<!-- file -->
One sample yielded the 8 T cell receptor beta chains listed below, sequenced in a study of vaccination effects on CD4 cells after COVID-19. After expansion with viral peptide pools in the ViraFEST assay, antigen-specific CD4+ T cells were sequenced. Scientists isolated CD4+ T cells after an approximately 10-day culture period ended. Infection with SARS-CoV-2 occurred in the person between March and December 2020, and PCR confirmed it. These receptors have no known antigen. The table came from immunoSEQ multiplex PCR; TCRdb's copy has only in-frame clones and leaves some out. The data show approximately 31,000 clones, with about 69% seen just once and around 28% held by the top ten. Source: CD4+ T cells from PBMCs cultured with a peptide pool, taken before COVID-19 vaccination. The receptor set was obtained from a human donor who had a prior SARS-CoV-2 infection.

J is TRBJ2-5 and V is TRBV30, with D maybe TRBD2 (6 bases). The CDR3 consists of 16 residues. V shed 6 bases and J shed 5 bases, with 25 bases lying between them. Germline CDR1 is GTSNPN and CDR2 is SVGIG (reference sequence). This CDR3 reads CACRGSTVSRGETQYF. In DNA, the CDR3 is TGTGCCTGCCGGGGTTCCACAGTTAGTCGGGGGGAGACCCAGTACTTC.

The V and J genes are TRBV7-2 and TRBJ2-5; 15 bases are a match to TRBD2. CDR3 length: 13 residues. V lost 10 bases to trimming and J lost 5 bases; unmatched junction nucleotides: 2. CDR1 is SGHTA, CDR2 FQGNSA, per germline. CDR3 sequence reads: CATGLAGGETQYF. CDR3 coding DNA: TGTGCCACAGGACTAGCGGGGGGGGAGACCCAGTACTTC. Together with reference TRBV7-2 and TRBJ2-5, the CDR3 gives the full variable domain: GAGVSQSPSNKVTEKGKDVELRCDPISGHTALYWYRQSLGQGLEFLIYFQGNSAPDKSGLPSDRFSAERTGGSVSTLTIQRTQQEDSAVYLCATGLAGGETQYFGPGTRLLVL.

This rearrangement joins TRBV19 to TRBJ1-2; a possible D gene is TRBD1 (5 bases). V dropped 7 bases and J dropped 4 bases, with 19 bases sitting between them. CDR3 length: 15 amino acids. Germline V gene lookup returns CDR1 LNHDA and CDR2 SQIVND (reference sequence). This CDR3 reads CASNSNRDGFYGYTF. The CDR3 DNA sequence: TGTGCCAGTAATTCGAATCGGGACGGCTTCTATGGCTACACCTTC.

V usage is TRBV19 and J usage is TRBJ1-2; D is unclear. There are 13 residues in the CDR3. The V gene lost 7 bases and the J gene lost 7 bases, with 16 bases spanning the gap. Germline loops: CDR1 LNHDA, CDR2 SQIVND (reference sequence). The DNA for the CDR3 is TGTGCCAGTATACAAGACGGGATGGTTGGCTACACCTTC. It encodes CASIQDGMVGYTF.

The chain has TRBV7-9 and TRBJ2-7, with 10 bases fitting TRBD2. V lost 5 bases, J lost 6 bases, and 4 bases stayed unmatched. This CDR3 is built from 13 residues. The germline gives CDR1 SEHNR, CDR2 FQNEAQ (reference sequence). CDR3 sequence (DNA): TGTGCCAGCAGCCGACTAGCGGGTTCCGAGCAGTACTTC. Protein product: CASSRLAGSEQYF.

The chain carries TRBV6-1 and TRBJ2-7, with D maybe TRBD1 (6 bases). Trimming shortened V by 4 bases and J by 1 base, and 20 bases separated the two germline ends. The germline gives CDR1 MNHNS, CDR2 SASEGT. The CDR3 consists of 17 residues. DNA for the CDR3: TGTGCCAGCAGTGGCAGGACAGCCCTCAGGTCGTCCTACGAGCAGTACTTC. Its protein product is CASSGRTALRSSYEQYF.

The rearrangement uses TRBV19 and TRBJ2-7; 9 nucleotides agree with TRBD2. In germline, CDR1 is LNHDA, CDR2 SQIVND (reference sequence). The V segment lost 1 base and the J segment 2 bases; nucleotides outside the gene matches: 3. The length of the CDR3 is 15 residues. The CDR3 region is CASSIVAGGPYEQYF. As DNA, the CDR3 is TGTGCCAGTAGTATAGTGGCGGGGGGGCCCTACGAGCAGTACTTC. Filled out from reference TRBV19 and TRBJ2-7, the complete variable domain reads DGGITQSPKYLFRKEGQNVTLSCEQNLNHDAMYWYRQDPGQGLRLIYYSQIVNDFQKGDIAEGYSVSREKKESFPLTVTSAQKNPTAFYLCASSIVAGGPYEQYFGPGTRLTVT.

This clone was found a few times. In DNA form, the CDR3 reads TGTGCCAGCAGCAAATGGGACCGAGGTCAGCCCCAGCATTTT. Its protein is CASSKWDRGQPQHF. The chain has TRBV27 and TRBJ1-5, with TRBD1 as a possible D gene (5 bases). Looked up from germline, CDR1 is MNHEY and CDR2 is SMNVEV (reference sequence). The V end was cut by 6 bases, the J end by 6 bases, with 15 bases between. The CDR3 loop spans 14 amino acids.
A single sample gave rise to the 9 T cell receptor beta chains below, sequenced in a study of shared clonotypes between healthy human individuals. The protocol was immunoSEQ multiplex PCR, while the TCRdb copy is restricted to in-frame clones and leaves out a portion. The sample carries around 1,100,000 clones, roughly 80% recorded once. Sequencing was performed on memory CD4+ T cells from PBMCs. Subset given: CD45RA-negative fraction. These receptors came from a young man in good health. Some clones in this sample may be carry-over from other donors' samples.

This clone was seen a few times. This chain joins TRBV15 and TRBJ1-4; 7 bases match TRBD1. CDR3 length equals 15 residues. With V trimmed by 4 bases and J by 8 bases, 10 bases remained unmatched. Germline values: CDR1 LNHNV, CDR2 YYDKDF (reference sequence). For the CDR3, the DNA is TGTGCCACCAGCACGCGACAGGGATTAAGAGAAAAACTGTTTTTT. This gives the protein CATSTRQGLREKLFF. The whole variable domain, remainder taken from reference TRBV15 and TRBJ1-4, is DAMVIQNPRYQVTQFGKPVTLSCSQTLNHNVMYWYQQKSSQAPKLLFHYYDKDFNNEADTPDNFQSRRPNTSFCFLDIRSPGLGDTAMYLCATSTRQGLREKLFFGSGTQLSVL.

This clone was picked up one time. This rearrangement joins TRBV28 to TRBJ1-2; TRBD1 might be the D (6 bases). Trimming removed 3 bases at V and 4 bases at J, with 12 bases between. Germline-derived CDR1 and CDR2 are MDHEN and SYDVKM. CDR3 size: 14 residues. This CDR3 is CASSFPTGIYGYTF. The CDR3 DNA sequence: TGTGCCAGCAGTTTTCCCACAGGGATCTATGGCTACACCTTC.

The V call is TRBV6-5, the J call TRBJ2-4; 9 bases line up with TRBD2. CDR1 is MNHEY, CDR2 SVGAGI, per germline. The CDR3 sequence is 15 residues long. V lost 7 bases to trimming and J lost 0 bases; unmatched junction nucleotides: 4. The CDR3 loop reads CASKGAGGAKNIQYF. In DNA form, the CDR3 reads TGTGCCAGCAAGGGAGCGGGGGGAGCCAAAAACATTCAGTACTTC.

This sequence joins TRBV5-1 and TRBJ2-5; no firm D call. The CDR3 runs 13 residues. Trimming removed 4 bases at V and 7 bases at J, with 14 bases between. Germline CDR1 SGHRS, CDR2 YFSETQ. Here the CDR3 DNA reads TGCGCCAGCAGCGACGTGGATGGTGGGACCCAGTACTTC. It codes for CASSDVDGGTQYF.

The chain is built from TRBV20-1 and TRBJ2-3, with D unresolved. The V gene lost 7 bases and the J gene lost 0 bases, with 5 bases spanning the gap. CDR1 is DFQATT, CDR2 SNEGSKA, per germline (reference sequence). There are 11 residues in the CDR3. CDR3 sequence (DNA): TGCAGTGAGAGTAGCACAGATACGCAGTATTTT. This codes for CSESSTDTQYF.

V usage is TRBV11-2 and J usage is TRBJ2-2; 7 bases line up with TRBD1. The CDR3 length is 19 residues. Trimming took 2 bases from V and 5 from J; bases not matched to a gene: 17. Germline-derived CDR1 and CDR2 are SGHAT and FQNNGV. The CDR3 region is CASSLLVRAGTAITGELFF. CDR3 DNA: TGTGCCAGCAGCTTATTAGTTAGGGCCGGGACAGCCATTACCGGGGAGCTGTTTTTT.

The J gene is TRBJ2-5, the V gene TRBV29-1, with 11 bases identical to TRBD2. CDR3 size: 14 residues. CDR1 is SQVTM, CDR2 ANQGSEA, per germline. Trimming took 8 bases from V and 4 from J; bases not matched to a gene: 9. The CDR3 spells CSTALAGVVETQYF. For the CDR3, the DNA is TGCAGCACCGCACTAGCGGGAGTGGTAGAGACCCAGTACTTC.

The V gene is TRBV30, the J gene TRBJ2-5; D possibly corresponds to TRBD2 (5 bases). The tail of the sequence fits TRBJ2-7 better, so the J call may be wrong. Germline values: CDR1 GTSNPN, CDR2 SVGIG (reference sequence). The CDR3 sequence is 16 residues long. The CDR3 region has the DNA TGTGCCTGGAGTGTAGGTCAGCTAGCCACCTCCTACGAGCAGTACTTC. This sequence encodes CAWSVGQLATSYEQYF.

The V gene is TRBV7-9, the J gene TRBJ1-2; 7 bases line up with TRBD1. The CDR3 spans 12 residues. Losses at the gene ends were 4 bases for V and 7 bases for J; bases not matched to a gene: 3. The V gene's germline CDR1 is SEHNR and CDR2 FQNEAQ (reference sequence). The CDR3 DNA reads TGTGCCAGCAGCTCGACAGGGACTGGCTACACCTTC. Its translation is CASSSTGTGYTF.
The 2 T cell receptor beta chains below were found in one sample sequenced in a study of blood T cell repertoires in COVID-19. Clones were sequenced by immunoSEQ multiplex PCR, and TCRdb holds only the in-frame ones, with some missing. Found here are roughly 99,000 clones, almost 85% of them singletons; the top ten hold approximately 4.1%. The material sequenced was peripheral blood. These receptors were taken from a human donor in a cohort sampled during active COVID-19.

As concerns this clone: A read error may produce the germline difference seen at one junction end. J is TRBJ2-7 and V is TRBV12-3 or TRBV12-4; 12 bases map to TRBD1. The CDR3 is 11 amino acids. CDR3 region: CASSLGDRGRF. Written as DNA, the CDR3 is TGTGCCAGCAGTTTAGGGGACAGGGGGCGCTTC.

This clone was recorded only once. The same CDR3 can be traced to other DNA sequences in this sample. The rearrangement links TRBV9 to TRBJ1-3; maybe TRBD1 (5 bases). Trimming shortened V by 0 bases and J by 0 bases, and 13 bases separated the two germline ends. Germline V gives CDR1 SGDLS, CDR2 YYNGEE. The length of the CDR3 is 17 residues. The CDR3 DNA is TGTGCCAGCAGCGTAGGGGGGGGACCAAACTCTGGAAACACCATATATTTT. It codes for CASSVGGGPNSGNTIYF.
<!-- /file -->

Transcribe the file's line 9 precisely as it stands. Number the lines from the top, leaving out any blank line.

This clone was found a few times. In DNA form, the CDR3 reads TGTGCCAGCAGCAAATGGGACCGAGGTCAGCCCCAGCATTTT. Its protein is CASSKWDRGQPQHF. The chain has TRBV27 and TRBJ1-5, with TRBD1 as a possible D gene (5 bases). Looked up from germline, CDR1 is MNHEY and CDR2 is SMNVEV (reference sequence). The V end was cut by 6 bases, the J end by 6 bases, with 15 bases between. The CDR3 loop spans 14 amino acids.